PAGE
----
a mysterious link between worlds

The Desert and the Sea

"The Desert and the Sea" is a 3D exploration and adventure game set across two parallel worlds. As a cast away on a small tropical island, you encounter mysterious artefacts that provide links to a parallel world: to get back home you need to venture across time and space.

Requires pygame, numpy and PyOpenGL

Windows users installing PyOpenGL: see installation notes in readme.txt.

Playthrough Video:


Game Website:



Mysterious Island of Mystery
Presented by Cosmologicon

Best 3D game
Presented by yarolig

The Python 2 is dead award
Presented by ntoll

Dah Real Pro
Presented by chrisyan2000

Best optimization
Presented by Zuzu_Typ

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Ratings (show detail)

Overall: 4.0
Fun: 3.5
Production: 4.6
Innovation: 3.7

Respondents: 14


File Uploader Date
standalone windows application
mit-mit 2018/05/14 07:01
Final Game
mit-mit 2018/04/21 20:32
a mysterious link between worlds
mit-mit 2018/04/21 17:51
Day 3 World Building
mit-mit 2018/04/17 14:33

Diary Entries

Day 3: Progress

This theme is about worlds, so I've pretty much spent the whole first three days doing some world building. Still putting my thoughts together, but aiming towards an idea based on a sort of 5D space Myst-like exploration game between two worlds that occupy the same space, but in alternate realities.


Day 4-6: Progress

I've been running at a pretty hectic pace, so haven't had much time to write anything. I'm working on a 3D first-person exploration/adventure game set within two worlds connected via portals that transport you between simultaneous positions in space but in different worlds. This years theme was my top pick, so I was pretty happy; had a basic idea of what I would do with this theme straight up at the start.

Day 1-3: pretty much spent all of this time world building: created a little beach with a bit of audio atmosphere and critters. I spent most of day 3 figuring out how to get pyopengl to load large obj files quickly (well quicker than the default implementation I started with).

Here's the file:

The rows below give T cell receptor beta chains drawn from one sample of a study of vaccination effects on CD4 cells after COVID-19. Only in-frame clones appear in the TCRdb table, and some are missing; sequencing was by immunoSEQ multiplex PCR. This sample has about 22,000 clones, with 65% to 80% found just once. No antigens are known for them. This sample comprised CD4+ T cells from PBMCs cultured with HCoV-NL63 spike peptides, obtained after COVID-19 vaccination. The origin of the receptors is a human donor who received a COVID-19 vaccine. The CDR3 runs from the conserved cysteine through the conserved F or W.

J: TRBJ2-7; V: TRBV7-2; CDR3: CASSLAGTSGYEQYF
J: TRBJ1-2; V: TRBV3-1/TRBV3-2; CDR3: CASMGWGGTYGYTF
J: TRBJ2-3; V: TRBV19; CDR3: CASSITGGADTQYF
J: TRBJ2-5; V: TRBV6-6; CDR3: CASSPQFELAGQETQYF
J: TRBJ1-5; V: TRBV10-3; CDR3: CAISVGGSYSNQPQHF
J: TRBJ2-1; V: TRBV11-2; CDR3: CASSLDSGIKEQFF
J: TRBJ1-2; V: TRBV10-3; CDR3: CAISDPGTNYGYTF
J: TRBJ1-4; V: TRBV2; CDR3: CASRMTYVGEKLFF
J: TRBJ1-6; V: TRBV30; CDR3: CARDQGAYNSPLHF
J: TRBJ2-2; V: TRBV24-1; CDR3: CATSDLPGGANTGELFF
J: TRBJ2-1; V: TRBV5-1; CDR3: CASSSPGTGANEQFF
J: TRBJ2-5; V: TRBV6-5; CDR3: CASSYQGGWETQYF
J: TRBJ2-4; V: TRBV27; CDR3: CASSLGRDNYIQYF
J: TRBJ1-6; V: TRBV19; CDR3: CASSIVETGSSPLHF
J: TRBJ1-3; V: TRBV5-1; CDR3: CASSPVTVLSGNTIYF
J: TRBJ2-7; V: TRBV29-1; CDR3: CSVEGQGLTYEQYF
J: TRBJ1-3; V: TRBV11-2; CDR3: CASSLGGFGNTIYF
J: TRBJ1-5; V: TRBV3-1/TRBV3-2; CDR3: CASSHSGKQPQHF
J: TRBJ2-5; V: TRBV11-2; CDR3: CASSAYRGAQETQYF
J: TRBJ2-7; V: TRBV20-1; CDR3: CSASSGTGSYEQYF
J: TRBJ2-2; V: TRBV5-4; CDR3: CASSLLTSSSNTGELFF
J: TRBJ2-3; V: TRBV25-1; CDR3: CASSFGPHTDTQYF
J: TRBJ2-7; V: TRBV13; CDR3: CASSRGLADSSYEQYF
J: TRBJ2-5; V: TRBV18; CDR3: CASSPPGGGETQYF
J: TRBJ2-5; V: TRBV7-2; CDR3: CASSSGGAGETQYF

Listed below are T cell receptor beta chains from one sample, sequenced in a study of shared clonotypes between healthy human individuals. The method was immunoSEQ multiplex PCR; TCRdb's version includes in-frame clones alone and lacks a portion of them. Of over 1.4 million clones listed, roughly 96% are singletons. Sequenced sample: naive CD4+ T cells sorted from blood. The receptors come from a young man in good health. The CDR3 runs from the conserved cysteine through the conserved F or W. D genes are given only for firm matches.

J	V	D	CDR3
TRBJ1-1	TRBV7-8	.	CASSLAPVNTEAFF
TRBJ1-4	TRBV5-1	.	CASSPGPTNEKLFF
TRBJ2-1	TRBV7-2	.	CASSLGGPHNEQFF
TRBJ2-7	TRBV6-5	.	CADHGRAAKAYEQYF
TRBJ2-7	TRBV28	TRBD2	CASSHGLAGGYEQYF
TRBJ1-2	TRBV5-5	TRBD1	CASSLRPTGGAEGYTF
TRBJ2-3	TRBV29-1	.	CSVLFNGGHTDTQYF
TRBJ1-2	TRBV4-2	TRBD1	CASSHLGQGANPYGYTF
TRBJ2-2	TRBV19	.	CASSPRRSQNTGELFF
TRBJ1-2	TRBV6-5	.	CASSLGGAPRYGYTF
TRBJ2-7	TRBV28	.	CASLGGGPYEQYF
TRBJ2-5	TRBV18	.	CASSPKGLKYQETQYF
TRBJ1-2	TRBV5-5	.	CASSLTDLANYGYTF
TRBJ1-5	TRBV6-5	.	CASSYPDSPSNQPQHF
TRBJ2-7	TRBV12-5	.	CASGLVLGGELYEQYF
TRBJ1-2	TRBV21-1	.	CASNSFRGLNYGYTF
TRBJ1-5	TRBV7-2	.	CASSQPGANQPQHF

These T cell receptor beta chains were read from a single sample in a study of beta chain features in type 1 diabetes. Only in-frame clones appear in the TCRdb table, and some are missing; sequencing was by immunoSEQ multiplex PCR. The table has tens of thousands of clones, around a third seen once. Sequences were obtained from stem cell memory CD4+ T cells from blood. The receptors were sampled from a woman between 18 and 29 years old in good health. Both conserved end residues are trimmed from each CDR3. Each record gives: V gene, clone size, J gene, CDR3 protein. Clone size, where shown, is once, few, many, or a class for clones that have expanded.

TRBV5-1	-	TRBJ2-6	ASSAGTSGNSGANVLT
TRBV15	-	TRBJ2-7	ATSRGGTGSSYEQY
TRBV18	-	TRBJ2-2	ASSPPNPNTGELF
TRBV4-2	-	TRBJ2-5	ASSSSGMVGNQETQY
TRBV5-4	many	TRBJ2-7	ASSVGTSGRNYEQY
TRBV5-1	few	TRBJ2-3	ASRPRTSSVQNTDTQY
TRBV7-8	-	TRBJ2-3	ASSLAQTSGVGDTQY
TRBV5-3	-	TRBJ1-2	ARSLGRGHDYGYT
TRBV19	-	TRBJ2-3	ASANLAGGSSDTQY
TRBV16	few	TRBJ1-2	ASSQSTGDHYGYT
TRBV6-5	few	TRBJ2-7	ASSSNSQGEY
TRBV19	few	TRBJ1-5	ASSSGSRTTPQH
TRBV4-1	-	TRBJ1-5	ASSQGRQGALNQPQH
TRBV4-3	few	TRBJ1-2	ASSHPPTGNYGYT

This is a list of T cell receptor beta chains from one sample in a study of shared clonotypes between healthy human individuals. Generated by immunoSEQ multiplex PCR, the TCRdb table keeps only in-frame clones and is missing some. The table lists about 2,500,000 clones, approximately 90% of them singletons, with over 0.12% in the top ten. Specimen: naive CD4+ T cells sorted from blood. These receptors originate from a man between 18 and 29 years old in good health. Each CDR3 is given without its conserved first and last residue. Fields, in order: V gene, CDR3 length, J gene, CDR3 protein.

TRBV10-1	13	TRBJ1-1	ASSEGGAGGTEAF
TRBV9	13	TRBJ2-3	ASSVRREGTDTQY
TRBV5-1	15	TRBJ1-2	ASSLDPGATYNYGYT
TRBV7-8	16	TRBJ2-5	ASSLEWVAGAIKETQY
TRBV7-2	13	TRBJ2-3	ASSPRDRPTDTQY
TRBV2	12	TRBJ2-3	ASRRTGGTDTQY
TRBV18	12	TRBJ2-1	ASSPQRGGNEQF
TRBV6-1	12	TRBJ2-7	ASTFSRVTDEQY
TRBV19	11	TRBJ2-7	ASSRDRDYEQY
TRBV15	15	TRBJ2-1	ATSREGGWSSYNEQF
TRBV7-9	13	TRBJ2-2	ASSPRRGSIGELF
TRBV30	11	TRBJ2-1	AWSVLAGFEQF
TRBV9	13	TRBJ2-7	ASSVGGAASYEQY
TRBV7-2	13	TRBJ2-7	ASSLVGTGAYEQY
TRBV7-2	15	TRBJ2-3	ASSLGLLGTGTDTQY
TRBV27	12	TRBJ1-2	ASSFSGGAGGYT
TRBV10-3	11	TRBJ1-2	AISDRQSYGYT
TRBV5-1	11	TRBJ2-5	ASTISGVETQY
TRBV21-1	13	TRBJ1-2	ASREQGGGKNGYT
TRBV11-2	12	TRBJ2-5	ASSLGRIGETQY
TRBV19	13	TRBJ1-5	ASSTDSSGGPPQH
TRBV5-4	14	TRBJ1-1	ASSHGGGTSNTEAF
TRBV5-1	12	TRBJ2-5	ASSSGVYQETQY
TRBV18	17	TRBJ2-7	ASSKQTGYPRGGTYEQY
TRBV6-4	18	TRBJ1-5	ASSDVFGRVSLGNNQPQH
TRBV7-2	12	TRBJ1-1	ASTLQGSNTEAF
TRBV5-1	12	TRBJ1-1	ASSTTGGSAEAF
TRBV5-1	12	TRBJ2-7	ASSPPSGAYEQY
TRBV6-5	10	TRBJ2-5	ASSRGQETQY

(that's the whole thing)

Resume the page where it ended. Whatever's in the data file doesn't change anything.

Day 4: started implementing teleportation mechanics, interaction with world objects and control panels etc.

Day 5: fine-tuned the audio and composed some background music, implemented nuisance stuff like title screens, pause screens etc.

Day 6: started designing puzzles and building levels, additional 3D modelling

I think I'm pretty much on track for finishing on time, but as usual, it will be a marathon stretch to the finish :).

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Day 7: Finished and Playthrough Video

Finally got the game all finished and wrapped up at about 6:45am after a marathon night pretty much non-stop from about 8pm. I'm pretty happy with the final result: there are one or two niggly graphical bugs I couldn't rectify before release, but nothing major.

Spent most of Day 7 implementing about 60% of the game levels and puzzles: the results are OK, but I was hoping to implement a bit more variety, but just did have enough time. I'm happy with the overall feel of the game.

Play through video of the game now available (Warning: Spoilers!):


Don't have access to a windows machine at this moment, so hoping to build an exe release tomorrow, but probably won't get it done until after the deadline.

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Windows Standalone Version Uploaded

I've uploaded a Windows exe version of the game (doesn't require python) in case anyone has issues installing dependancies (or can't be bothered):


I still haven't been able to get a standalone osx app working with pygame/pyopengl, but will keep trying.

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Thanks to everyone who played the game and left feedback! I had a lot of fun this comp ... there were some really entertaining games. Congrats to Cosmo and Enigmatic Archer for the team win. A few notes/after-thoughts about the game:

I was reasonably happy with how the game turned out: I had a lot of fun doing the world design and was happy to get a first-person perspective game to work well in python (I learnt a lot more about using OpenGL, and the wonders of Google poly :) ). I was happy with the visuals and sound, which I tried to put a lot of attention into this comp.

I wasn't really all that happy with the puzzle designs, and didn't really find the game "fun" to play. I had the idea of "portal-like" spatial puzzles from day one, but didn't really have a clear idea of exactly how I would implement these. I think I spent the first 5-6 days just so immersed in the fun of world-building that I got to day 6/7 and was like "oh yeah, I forgot this is supposed to be a game with like an objective and stuff ..." so got caught in the classic trap of not planning the levels/game mechanics out properly from the start. I also wanted to have more objects/mechanics that you would interact with (like switches that control things etc.), but ran out of time in implementing them. I built the entire final maze level in literally the last 1.5 hours, so super rushed at the end.

Congrats to everyone who participated and finished a game, particularly those competing for the first time: make sure you come back for the next comp! I love that this competition exists! Thanks too Mauve for running the ship, much appreciated!